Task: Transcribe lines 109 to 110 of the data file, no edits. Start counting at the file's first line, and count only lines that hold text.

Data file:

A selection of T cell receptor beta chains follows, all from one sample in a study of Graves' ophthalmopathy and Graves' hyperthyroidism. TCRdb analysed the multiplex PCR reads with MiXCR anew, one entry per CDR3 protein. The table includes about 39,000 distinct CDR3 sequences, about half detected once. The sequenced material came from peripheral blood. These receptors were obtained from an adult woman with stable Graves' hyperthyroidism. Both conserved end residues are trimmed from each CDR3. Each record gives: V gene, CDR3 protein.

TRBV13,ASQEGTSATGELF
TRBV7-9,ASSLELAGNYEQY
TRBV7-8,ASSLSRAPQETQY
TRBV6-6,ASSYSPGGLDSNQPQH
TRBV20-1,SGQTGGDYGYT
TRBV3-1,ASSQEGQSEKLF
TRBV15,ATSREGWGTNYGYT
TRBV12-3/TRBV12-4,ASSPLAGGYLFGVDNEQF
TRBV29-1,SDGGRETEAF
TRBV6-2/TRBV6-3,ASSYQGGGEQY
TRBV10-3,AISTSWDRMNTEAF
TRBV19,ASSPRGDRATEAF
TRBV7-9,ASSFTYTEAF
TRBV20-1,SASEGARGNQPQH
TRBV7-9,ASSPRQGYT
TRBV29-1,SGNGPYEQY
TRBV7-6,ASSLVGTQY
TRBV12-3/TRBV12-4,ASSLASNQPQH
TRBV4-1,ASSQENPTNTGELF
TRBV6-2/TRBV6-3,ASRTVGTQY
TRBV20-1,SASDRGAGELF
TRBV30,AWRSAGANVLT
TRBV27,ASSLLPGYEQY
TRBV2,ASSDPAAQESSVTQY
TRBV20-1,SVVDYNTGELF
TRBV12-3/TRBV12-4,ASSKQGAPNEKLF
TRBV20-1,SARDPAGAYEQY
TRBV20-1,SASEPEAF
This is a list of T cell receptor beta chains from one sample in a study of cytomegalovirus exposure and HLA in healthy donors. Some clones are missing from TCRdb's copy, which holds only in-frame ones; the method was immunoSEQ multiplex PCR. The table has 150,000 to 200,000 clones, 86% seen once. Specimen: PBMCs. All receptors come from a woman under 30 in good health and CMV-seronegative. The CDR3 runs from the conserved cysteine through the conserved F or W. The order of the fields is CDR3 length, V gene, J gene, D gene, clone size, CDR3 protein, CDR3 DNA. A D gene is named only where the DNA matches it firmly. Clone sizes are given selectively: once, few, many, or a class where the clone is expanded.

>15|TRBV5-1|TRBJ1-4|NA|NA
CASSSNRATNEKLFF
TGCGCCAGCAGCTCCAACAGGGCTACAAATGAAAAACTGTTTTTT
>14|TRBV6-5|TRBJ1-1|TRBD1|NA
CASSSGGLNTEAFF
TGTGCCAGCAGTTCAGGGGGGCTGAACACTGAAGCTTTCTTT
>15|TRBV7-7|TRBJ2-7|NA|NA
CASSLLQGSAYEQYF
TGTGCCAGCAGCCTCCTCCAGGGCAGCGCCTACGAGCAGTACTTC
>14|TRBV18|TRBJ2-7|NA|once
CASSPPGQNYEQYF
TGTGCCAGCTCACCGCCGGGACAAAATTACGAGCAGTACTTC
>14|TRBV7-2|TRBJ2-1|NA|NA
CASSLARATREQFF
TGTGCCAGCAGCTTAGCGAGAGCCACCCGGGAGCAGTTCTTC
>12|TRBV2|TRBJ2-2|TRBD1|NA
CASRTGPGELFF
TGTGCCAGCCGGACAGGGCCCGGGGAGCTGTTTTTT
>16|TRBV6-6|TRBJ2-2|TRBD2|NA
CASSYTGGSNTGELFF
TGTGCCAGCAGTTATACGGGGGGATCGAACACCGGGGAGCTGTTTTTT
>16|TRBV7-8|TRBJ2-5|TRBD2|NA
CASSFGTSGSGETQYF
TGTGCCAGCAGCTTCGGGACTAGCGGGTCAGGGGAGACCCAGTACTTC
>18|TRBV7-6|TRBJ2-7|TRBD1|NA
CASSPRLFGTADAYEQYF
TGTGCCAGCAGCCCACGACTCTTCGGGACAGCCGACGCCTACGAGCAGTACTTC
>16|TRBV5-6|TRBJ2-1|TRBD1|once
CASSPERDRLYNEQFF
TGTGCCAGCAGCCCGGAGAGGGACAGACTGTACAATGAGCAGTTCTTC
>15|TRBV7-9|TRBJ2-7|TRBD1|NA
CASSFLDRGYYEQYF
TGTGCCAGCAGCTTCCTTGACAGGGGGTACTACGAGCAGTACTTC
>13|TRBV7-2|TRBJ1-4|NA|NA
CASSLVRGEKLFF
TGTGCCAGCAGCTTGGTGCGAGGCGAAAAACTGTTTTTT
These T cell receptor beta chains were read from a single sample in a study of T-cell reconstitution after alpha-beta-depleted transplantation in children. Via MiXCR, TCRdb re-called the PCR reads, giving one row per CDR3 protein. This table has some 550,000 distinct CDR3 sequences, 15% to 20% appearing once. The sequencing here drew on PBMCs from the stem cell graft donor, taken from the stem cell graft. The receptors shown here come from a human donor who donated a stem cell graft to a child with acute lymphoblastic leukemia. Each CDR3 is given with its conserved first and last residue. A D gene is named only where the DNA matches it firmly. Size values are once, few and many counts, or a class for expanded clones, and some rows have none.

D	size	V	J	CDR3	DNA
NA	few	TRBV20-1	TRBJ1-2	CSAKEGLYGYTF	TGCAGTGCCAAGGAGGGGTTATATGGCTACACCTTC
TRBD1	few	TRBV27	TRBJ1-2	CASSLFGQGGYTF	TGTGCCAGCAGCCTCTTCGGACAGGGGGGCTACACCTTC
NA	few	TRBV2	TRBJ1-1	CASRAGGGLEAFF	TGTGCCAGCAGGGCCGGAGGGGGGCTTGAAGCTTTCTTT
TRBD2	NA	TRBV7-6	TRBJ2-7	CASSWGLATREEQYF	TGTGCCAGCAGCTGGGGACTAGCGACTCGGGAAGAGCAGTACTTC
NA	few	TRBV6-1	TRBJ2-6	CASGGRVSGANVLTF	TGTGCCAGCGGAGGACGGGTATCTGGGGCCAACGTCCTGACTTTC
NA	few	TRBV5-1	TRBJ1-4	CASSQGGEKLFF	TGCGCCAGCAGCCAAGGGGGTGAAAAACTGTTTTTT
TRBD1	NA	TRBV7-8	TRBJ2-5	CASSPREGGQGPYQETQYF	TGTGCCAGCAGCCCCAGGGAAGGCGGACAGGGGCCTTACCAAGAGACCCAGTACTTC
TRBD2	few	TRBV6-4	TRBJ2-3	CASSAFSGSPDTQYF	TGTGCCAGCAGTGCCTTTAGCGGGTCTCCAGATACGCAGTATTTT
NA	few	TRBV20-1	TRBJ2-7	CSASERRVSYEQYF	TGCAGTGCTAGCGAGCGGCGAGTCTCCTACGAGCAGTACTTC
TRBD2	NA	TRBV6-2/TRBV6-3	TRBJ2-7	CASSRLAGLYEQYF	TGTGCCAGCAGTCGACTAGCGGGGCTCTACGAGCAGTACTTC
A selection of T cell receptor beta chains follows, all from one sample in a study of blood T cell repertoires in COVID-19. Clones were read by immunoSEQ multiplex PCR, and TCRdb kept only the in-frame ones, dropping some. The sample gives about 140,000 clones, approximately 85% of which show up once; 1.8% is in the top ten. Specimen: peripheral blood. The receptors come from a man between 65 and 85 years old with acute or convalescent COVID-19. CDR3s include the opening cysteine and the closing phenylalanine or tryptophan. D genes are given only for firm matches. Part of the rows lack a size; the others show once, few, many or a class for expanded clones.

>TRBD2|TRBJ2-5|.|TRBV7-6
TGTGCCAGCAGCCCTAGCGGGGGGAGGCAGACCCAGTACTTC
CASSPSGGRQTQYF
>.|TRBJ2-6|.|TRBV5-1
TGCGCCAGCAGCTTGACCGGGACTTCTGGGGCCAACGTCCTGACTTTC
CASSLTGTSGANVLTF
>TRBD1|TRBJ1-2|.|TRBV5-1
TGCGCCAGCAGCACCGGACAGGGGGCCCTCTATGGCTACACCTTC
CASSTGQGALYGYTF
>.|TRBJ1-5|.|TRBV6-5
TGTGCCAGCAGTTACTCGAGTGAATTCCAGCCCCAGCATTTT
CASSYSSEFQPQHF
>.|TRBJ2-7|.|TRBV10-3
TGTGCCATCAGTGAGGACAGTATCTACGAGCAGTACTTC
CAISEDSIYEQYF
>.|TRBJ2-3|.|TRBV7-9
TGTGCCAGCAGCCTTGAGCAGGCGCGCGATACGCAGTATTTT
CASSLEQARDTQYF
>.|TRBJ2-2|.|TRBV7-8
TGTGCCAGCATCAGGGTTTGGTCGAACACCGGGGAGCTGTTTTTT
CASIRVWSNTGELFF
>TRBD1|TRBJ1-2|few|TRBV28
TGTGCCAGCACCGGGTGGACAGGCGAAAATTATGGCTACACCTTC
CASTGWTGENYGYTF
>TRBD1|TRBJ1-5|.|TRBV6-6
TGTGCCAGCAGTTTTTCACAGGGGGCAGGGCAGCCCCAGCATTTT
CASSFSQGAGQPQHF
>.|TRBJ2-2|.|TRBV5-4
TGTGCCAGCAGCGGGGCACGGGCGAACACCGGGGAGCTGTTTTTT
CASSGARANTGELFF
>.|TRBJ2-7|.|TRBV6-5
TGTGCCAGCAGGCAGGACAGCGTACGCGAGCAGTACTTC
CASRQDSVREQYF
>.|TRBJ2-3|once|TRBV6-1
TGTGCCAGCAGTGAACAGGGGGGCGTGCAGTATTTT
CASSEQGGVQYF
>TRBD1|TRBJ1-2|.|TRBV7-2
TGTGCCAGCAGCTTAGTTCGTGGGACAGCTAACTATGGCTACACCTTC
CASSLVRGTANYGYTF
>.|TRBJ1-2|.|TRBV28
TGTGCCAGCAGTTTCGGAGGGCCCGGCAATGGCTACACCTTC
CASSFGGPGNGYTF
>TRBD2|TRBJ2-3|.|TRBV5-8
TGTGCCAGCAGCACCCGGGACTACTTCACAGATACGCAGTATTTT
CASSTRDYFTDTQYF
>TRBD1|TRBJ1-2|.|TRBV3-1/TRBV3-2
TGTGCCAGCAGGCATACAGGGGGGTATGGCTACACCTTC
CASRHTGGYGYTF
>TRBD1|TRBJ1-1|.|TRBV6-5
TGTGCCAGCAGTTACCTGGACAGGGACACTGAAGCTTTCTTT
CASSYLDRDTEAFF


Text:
CASSGARANTGELFF
>.|TRBJ2-7|.|TRBV6-5